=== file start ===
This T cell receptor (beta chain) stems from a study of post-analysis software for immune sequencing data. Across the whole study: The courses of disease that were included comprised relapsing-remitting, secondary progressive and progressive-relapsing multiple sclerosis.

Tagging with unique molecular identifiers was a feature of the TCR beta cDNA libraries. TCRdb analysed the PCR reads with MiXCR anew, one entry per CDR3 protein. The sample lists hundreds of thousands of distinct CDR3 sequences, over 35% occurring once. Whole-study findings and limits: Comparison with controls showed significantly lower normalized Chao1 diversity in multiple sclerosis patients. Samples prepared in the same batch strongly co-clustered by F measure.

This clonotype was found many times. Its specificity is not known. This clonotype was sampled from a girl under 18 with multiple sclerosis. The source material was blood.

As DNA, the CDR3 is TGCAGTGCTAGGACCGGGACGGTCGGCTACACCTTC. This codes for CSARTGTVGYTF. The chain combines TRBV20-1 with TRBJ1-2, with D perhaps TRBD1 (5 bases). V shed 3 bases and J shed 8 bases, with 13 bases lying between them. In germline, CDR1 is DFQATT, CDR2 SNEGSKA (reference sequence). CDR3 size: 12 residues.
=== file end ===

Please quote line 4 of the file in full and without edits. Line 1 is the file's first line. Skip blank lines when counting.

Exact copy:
As DNA, the CDR3 is TGCAGTGCTAGGACCGGGACGGTCGGCTACACCTTC. This codes for CSARTGTVGYTF. The chain combines TRBV20-1 with TRBJ1-2, with D perhaps TRBD1 (5 bases). V shed 3 bases and J shed 8 bases, with 13 bases lying between them. In germline, CDR1 is DFQATT, CDR2 SNEGSKA (reference sequence). CDR3 size: 12 residues.